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Vitamin D3

What is It?*

Source Type: Fat-soluble vitamin


  • Naturally found in few animal foods (fatty fish, fish oil)
  • Fortified foods (margarine, milk, orange juice)
  • Sunlight
  • Chemically synthesized in labs, often from lanolin in sheep’s wool

Vitamin D3, also known as cholecalciferol, is a fat-soluble vitamin essential for various bodily functions. Vitamin D3 is found naturally in very few foods, as well as supplements. The body can also make vitamin D3 endogenously when the skin is exposed to ultraviolet rays.


Vitamin D3 is essential for calcium absorption in the intestines, which is critical for maintaining strong and healthy bones. Vitamin D3 is also believed to play a role in immune function, as well as the prevention of multiple diseases and illnesses including multiple sclerosis, rheumatoid arthritis, and cardiovascular disease. It is also used to help regulate mood disorders, such as seasonal affective disorder (SAD).


There is clear evidence that a deficiency in vitamin D3 can lead to bone disorders like osteoporosis in adults and rickets in children.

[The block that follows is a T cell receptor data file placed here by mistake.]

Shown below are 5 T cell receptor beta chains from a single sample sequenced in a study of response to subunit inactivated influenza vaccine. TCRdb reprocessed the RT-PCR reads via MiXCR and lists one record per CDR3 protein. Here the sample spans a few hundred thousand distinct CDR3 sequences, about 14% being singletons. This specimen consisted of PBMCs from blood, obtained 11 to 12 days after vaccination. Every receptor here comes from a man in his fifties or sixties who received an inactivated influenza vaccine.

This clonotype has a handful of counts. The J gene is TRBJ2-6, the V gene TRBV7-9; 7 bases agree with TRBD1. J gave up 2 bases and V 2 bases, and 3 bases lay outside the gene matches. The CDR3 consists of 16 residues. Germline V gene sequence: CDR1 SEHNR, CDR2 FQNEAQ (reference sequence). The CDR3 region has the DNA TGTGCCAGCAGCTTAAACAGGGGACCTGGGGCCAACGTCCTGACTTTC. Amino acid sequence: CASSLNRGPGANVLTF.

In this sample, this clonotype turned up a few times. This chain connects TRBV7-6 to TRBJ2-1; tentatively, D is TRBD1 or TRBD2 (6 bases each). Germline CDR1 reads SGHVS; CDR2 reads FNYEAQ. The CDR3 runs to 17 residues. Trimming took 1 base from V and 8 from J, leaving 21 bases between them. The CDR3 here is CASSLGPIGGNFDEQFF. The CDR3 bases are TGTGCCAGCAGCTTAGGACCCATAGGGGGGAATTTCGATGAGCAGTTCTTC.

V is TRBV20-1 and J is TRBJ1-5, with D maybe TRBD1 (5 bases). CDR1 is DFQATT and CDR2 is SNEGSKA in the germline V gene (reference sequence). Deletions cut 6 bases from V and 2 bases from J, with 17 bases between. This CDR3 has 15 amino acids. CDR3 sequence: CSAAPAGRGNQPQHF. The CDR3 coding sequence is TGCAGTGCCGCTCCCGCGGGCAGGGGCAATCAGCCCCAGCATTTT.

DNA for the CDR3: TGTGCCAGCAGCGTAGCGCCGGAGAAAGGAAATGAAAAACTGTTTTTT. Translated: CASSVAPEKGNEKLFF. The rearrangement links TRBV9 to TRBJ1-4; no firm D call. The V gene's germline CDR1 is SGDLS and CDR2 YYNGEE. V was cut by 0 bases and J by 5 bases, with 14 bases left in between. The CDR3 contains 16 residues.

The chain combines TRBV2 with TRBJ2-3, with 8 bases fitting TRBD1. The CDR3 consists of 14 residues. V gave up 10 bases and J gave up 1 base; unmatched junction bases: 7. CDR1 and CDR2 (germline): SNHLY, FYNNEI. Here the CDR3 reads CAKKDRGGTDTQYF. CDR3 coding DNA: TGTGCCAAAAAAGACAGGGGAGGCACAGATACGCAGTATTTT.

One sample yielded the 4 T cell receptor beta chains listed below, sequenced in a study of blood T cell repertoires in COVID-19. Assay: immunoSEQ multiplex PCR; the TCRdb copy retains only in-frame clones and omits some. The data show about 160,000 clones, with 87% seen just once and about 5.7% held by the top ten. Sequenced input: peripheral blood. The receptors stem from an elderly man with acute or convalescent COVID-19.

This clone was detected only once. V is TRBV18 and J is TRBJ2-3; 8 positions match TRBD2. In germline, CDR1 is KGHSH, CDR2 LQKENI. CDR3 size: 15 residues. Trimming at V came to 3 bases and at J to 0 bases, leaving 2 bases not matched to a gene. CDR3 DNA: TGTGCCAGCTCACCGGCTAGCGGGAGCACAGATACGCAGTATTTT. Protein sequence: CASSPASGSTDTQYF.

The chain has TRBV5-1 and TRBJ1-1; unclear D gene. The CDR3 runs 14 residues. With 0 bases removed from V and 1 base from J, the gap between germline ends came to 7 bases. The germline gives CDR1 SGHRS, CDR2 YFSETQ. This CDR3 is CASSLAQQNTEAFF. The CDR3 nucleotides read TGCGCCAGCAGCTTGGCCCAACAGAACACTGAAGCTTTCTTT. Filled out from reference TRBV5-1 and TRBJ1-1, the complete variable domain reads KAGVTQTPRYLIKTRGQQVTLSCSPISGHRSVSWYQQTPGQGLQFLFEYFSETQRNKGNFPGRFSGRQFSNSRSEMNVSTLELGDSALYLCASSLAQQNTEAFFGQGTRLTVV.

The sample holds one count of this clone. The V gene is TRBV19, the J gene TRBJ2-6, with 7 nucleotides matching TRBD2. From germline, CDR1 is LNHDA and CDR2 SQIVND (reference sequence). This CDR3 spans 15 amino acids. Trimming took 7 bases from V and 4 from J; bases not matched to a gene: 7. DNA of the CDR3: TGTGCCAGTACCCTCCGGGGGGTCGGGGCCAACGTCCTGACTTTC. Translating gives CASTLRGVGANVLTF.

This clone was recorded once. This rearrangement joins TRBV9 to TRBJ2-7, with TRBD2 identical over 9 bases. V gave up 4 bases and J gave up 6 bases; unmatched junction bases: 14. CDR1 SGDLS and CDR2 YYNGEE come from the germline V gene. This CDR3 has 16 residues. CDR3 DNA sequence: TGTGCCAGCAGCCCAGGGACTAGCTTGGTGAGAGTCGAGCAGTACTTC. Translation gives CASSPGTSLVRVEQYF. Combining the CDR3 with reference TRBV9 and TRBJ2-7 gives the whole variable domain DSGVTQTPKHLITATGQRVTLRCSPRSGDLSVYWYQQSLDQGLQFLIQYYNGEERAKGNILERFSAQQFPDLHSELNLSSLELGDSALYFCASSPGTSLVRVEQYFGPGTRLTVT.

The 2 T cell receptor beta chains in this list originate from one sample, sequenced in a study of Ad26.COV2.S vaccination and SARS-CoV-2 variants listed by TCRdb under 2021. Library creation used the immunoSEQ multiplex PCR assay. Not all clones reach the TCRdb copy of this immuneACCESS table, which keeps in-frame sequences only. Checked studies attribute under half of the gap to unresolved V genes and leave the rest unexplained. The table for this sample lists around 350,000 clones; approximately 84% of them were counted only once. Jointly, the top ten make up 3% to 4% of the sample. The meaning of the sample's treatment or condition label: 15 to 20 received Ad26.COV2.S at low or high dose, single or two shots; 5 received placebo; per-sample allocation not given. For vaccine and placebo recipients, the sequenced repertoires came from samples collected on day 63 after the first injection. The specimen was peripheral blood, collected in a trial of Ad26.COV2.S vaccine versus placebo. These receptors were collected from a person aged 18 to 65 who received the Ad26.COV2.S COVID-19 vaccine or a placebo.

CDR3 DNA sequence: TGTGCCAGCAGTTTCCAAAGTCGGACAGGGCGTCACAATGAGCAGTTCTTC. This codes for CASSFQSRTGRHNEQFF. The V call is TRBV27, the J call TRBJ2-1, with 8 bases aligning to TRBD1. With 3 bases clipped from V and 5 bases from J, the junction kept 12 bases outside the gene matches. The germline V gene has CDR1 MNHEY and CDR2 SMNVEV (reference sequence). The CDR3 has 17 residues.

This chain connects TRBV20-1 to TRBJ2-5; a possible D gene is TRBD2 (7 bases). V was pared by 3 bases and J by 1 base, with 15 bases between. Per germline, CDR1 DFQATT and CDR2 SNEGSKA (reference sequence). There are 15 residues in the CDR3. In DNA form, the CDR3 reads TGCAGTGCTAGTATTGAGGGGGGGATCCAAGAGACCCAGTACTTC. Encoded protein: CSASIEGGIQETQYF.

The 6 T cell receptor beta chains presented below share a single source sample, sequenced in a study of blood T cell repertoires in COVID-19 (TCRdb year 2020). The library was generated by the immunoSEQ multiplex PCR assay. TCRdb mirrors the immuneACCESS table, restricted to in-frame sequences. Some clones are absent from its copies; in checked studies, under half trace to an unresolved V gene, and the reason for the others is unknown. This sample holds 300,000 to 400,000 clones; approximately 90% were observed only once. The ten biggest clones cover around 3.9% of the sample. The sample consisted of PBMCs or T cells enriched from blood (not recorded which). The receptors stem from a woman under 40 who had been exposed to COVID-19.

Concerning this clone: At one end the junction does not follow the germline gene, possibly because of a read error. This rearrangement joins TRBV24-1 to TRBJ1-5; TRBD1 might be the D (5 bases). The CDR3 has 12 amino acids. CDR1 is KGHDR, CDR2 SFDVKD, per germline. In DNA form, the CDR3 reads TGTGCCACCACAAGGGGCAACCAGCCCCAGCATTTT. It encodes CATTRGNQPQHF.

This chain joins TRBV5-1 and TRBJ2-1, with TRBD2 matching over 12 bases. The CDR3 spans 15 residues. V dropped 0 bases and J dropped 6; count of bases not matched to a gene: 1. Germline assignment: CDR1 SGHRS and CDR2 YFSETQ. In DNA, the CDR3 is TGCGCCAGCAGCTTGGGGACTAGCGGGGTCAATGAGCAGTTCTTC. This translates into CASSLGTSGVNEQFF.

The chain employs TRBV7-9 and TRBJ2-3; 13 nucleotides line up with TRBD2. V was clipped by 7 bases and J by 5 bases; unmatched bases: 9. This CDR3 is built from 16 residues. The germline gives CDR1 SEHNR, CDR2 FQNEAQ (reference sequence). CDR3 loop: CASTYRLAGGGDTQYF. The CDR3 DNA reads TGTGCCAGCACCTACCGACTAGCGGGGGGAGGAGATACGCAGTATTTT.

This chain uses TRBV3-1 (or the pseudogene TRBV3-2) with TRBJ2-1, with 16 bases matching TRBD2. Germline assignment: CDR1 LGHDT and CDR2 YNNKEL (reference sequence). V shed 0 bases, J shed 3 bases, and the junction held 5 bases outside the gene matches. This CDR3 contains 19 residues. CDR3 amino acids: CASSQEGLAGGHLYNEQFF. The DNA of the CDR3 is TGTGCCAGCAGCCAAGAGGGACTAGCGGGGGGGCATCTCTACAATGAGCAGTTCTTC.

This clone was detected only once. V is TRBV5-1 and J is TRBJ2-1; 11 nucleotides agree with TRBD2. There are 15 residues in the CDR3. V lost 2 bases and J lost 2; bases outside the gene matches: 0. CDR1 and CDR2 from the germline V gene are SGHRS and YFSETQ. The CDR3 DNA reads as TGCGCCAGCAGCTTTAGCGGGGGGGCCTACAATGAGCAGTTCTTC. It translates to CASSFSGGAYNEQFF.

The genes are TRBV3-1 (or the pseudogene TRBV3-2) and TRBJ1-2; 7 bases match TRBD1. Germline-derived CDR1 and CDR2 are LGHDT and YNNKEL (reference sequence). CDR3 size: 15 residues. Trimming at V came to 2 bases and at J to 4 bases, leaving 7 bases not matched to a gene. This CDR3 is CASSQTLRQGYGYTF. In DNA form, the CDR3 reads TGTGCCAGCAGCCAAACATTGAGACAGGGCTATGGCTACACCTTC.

When it comes to reducing the risk of multiple sclerosis and rheumatoid arthritis, the results are mixed. 

As for vitamin D3 and the prevention of cardiovascular disease, the evidence is not yet strong enough to establish a direct cause-and-effect relationship. Some studies have shown potential benefits, while others have not found a significant impact on cardiovascular outcomes.

It has been found that individuals with lower vitamin D levels may be at higher risk of developing seasonal affective disorder (SAD). Therefore, increasing vitamin D levels through supplementation or exposure to natural sunlight may help alleviate symptoms of SAD for some individuals.


High levels of vitamin D3 can lead to elevated calcium levels in the blood (hypercalcemia), which can cause symptoms such as nausea, vomiting, constipation, and, in severe cases, kidney damage and cardiovascular issues. High-dose vitamin D3 supplements can interact with certain medications, including certain heart medications and corticosteroids.